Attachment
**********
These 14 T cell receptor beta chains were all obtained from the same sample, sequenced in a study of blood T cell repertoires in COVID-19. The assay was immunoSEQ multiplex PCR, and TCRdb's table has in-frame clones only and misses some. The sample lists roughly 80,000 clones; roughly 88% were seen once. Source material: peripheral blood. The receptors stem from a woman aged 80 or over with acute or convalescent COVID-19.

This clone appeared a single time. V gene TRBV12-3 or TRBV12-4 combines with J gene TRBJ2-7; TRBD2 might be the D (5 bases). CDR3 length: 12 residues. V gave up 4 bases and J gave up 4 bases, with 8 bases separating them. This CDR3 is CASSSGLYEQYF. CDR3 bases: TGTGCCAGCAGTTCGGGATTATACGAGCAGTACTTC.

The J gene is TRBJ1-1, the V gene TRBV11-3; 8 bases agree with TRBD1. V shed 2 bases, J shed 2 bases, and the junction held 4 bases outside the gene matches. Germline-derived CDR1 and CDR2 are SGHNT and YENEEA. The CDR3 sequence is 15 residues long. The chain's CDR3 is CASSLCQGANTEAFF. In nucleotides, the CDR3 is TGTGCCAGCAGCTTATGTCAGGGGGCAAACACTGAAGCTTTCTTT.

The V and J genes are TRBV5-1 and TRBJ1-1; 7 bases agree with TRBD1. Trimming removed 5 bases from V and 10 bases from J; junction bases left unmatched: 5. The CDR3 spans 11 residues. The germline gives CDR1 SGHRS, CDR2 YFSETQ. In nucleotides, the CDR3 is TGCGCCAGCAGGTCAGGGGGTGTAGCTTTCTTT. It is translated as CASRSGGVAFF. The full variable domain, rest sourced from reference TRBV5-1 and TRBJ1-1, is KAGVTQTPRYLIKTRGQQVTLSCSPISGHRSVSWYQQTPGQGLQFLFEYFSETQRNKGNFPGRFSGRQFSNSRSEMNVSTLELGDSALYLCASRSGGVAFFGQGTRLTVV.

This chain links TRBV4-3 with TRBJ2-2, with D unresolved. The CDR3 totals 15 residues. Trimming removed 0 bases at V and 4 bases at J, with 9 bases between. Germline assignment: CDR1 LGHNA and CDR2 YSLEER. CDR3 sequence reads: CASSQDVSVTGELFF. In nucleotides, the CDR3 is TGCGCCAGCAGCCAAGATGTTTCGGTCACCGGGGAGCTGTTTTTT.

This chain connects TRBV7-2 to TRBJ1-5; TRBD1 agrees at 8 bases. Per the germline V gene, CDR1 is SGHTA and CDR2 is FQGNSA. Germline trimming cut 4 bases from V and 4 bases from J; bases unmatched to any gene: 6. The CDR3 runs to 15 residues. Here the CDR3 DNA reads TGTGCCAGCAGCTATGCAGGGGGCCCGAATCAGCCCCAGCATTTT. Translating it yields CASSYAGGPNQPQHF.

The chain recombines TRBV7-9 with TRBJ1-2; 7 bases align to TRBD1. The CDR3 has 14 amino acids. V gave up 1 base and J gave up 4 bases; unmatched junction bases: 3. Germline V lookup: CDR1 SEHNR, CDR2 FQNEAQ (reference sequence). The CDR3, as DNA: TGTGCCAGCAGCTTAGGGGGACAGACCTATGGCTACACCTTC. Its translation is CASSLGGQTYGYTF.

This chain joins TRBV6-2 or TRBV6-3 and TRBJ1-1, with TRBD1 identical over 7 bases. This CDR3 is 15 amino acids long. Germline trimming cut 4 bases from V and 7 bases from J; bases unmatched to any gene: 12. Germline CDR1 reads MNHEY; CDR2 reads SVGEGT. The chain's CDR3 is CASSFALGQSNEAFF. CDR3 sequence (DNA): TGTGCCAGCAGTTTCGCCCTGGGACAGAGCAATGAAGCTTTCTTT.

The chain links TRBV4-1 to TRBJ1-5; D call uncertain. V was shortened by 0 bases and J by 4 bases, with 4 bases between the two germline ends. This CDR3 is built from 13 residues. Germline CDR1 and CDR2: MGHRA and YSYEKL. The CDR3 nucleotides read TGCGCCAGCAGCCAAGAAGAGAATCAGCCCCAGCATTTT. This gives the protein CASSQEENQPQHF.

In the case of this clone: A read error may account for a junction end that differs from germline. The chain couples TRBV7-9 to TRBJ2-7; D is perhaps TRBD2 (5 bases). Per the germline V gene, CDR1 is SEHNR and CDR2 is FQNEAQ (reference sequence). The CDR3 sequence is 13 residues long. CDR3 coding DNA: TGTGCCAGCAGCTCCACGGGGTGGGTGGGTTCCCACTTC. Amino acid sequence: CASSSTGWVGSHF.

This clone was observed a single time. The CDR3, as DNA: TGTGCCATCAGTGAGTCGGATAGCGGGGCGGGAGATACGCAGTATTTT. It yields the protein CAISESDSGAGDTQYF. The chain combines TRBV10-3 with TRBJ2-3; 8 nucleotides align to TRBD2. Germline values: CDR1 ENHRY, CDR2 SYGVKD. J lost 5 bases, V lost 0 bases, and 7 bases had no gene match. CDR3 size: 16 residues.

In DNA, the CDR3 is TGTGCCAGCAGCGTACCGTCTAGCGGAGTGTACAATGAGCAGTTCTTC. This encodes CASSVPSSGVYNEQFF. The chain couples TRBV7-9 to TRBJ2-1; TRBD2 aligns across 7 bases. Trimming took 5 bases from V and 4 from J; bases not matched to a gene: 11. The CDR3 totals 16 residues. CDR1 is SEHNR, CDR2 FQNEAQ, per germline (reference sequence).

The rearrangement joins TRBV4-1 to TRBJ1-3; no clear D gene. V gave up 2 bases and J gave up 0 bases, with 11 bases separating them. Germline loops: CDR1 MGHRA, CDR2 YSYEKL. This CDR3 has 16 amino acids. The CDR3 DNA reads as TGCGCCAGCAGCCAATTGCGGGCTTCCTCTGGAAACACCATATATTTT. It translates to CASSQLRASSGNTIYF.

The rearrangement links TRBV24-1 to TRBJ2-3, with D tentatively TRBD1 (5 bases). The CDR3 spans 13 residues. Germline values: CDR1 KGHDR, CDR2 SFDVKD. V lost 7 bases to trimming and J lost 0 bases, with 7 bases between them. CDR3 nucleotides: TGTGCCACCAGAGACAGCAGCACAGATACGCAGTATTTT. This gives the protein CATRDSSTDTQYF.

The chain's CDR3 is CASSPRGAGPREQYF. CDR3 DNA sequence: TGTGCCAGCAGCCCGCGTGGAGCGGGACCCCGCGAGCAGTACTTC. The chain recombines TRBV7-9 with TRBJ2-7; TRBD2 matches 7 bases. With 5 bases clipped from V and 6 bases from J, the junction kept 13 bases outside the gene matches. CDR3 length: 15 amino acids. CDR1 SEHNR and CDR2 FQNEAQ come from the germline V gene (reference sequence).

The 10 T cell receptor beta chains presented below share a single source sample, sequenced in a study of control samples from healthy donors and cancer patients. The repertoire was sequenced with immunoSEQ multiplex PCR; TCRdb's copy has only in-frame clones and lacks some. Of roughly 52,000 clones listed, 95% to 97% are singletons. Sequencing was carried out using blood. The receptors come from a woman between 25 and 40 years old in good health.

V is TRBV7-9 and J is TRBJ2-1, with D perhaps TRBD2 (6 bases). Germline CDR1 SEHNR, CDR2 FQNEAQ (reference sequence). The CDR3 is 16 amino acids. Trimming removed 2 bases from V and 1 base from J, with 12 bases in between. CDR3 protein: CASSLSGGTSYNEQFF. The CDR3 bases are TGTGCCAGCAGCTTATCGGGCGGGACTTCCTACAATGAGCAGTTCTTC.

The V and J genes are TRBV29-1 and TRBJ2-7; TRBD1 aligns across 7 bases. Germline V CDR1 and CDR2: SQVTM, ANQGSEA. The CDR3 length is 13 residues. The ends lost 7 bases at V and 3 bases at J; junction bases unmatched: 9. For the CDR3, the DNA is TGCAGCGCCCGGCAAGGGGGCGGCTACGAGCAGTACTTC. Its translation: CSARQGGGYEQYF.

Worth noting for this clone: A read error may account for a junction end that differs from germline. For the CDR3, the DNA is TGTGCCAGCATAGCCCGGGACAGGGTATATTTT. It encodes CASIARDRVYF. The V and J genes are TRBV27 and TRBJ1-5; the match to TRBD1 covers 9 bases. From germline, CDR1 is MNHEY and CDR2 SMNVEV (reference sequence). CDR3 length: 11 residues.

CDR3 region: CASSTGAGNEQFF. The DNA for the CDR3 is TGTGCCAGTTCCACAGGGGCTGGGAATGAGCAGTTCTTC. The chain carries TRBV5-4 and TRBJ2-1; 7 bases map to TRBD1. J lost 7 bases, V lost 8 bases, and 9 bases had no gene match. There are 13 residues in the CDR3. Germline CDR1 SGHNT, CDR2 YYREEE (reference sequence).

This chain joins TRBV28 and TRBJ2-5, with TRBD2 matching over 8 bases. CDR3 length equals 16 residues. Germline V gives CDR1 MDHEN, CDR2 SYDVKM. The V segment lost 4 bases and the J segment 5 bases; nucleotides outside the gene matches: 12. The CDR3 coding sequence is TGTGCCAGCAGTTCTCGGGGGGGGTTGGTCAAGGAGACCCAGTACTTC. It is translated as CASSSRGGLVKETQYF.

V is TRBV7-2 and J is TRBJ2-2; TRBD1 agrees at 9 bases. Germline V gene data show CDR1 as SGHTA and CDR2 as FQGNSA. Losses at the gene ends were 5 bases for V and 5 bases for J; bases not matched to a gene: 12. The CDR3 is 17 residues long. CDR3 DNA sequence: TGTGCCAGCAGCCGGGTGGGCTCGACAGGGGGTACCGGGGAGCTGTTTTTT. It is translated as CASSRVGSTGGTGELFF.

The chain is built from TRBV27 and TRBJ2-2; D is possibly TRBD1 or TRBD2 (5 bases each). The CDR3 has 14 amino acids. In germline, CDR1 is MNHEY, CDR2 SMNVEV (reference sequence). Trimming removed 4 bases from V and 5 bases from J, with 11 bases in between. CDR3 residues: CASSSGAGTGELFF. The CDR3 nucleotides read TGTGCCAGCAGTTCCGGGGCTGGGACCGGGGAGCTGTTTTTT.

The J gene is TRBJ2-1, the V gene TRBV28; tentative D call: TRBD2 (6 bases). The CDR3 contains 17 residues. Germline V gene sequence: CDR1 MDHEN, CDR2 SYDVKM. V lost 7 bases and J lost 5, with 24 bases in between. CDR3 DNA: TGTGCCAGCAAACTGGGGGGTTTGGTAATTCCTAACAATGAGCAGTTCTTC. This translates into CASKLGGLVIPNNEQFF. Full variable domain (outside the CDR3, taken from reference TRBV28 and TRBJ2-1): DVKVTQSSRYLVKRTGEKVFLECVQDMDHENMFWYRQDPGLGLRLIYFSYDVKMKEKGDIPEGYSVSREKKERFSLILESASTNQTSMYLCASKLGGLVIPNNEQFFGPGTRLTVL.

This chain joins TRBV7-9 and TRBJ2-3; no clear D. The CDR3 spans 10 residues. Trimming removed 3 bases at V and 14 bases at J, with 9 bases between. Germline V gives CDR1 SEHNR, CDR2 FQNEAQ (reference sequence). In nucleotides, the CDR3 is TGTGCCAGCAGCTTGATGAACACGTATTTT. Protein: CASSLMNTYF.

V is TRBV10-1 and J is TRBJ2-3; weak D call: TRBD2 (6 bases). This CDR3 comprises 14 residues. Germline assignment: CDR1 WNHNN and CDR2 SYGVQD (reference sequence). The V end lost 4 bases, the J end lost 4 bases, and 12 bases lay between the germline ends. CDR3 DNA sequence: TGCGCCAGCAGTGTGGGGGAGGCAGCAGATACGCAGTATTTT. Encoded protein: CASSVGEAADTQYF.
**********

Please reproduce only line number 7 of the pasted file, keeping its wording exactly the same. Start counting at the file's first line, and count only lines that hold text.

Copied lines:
The chain recombines TRBV7-9 with TRBJ1-2; 7 bases align to TRBD1. The CDR3 has 14 amino acids. V gave up 1 base and J gave up 4 bases; unmatched junction bases: 3. Germline V lookup: CDR1 SEHNR, CDR2 FQNEAQ (reference sequence). The CDR3, as DNA: TGTGCCAGCAGCTTAGGGGGACAGACCTATGGCTACACCTTC. Its translation is CASSLGGQTYGYTF.